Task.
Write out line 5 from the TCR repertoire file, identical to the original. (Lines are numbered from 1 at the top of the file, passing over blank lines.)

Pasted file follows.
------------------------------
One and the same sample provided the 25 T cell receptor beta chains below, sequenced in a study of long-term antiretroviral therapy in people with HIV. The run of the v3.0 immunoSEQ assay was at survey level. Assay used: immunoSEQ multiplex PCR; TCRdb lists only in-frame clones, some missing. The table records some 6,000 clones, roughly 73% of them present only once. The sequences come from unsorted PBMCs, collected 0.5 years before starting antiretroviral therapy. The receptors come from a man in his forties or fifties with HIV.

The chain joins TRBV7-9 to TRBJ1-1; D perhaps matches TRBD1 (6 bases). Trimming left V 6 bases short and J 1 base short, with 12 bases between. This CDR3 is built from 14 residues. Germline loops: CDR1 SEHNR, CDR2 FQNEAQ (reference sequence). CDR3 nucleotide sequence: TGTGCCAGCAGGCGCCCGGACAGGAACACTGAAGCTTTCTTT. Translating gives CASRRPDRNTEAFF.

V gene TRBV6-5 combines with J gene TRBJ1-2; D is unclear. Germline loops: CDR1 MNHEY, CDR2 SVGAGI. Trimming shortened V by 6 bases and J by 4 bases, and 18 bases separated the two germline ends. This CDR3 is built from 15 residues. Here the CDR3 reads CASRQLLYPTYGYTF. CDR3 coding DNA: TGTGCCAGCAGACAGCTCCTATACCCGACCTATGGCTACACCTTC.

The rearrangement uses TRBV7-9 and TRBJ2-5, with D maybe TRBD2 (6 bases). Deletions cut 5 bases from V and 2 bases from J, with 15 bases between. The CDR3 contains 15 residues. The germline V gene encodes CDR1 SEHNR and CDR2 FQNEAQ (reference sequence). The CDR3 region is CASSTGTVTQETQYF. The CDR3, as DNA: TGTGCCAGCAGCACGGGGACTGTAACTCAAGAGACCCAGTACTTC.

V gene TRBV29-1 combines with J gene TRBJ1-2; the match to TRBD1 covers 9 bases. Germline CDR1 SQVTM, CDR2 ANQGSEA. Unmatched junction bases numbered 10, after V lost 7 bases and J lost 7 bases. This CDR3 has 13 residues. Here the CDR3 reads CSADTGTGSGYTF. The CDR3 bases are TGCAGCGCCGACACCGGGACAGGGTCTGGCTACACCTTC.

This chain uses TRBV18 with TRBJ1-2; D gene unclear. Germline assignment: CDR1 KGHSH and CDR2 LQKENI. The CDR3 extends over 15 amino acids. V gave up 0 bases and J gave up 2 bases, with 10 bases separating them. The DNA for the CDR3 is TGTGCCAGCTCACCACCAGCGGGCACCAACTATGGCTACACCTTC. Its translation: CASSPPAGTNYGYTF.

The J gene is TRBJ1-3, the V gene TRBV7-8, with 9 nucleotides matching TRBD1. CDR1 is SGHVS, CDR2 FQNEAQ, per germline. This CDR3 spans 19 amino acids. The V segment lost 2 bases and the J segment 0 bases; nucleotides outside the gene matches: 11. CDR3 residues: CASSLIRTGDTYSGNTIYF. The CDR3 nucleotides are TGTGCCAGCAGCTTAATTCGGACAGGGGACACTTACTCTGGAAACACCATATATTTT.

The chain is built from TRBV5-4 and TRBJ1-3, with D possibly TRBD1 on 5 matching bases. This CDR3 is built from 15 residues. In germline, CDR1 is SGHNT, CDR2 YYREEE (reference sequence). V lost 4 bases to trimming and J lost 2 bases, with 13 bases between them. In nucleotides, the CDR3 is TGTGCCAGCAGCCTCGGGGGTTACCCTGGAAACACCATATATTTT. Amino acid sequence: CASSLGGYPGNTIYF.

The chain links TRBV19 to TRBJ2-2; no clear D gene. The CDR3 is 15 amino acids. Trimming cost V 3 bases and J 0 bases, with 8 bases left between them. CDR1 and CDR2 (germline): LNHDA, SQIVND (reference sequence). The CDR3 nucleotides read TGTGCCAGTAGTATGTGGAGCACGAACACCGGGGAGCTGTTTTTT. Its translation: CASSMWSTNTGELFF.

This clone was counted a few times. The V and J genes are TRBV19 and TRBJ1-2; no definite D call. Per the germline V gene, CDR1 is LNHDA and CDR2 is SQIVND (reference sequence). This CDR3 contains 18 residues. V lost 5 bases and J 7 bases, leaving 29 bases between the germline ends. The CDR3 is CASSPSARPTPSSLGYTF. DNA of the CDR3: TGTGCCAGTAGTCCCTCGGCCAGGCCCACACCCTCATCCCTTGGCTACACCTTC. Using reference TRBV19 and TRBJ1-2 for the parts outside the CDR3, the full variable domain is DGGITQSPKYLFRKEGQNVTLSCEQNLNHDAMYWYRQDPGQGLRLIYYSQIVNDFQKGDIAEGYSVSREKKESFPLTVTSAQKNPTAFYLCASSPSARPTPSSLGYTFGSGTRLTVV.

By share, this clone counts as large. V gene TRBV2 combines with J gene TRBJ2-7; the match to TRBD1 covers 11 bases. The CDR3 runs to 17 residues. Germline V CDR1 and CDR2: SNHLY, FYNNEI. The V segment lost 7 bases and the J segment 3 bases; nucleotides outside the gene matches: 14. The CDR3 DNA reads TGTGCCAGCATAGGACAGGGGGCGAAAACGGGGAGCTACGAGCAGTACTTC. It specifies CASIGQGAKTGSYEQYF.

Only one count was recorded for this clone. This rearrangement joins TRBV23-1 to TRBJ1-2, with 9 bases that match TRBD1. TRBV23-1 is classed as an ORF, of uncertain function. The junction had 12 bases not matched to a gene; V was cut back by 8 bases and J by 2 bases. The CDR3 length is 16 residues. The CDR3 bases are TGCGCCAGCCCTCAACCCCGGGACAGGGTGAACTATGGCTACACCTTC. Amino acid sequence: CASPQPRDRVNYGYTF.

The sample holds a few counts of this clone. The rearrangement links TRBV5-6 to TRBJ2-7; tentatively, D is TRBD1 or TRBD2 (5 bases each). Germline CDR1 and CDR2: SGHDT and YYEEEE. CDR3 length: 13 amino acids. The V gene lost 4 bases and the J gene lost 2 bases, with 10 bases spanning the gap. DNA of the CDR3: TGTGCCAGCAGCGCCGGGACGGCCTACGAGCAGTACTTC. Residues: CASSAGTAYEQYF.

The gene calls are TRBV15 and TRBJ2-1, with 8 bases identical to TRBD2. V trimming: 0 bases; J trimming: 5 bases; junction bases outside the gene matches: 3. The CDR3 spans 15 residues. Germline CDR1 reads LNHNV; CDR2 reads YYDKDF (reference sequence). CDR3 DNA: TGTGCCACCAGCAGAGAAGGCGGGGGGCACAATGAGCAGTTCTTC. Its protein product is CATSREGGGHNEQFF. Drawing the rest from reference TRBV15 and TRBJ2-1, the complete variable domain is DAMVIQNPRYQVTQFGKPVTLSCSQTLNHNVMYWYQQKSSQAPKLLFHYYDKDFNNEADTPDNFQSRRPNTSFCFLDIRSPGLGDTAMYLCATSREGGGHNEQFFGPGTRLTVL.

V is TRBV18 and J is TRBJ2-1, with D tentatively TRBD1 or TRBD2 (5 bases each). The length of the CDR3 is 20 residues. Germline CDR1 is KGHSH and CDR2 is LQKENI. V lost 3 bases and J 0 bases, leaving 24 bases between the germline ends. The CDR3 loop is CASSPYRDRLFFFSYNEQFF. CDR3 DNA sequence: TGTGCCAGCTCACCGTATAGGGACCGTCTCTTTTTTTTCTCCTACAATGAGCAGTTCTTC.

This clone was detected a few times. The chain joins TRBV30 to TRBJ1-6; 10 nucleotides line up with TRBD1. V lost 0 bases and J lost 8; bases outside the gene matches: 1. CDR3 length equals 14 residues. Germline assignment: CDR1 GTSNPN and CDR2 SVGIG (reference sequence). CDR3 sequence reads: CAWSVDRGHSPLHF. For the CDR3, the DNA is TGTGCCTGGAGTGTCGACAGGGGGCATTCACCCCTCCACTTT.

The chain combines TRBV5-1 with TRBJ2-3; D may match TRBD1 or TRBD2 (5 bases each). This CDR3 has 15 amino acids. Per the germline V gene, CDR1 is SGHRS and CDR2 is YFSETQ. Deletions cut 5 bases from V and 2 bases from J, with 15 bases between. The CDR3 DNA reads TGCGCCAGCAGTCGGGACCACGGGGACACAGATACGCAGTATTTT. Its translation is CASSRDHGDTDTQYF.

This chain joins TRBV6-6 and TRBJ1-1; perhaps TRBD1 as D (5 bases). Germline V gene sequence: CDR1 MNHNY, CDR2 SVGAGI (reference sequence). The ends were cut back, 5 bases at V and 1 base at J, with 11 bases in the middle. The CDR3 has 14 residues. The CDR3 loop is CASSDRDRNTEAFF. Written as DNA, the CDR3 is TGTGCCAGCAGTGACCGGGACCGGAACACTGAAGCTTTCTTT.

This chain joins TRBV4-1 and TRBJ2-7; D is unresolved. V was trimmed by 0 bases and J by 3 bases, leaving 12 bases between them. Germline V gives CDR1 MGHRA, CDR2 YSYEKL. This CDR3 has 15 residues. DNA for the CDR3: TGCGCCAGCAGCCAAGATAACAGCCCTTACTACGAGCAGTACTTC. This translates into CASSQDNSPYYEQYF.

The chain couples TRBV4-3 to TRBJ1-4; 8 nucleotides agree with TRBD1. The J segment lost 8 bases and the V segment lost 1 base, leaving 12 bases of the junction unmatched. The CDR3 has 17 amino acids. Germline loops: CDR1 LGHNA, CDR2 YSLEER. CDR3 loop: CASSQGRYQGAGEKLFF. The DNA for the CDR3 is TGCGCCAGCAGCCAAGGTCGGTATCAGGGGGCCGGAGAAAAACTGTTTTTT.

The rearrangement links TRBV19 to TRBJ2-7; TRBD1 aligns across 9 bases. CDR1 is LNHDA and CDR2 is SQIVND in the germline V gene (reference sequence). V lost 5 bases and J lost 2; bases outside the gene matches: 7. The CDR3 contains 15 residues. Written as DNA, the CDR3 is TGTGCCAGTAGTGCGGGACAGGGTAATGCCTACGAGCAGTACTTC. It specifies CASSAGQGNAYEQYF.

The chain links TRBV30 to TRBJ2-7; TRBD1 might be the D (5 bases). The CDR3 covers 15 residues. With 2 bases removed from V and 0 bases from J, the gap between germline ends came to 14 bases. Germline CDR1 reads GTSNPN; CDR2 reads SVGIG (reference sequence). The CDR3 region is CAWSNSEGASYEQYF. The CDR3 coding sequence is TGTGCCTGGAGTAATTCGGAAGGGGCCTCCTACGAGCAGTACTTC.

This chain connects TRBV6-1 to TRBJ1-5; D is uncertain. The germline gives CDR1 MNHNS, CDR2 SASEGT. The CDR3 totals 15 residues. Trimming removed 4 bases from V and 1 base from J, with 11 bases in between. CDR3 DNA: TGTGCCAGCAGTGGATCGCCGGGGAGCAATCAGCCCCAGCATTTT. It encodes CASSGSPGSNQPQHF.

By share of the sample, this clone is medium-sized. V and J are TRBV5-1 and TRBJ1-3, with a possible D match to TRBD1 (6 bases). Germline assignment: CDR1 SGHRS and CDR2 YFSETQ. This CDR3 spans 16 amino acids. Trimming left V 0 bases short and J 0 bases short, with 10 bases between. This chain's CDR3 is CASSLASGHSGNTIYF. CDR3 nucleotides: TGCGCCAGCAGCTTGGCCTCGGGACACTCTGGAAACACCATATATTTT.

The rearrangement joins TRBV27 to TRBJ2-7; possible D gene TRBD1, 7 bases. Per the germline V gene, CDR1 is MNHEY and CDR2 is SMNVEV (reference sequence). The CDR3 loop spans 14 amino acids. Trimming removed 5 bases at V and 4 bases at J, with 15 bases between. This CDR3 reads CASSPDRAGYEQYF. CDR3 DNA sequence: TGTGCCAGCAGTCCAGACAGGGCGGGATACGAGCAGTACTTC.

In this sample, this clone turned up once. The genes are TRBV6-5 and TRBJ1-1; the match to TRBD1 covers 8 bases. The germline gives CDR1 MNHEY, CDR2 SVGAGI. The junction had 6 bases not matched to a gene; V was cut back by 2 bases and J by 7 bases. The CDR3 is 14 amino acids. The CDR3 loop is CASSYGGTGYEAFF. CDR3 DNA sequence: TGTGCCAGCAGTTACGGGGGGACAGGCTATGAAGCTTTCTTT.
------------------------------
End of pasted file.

V gene TRBV29-1 combines with J gene TRBJ1-2; the match to TRBD1 covers 9 bases. Germline CDR1 SQVTM, CDR2 ANQGSEA. Unmatched junction bases numbered 10, after V lost 7 bases and J lost 7 bases. This CDR3 has 13 residues. Here the CDR3 reads CSADTGTGSGYTF. The CDR3 bases are TGCAGCGCCGACACCGGGACAGGGTCTGGCTACACCTTC.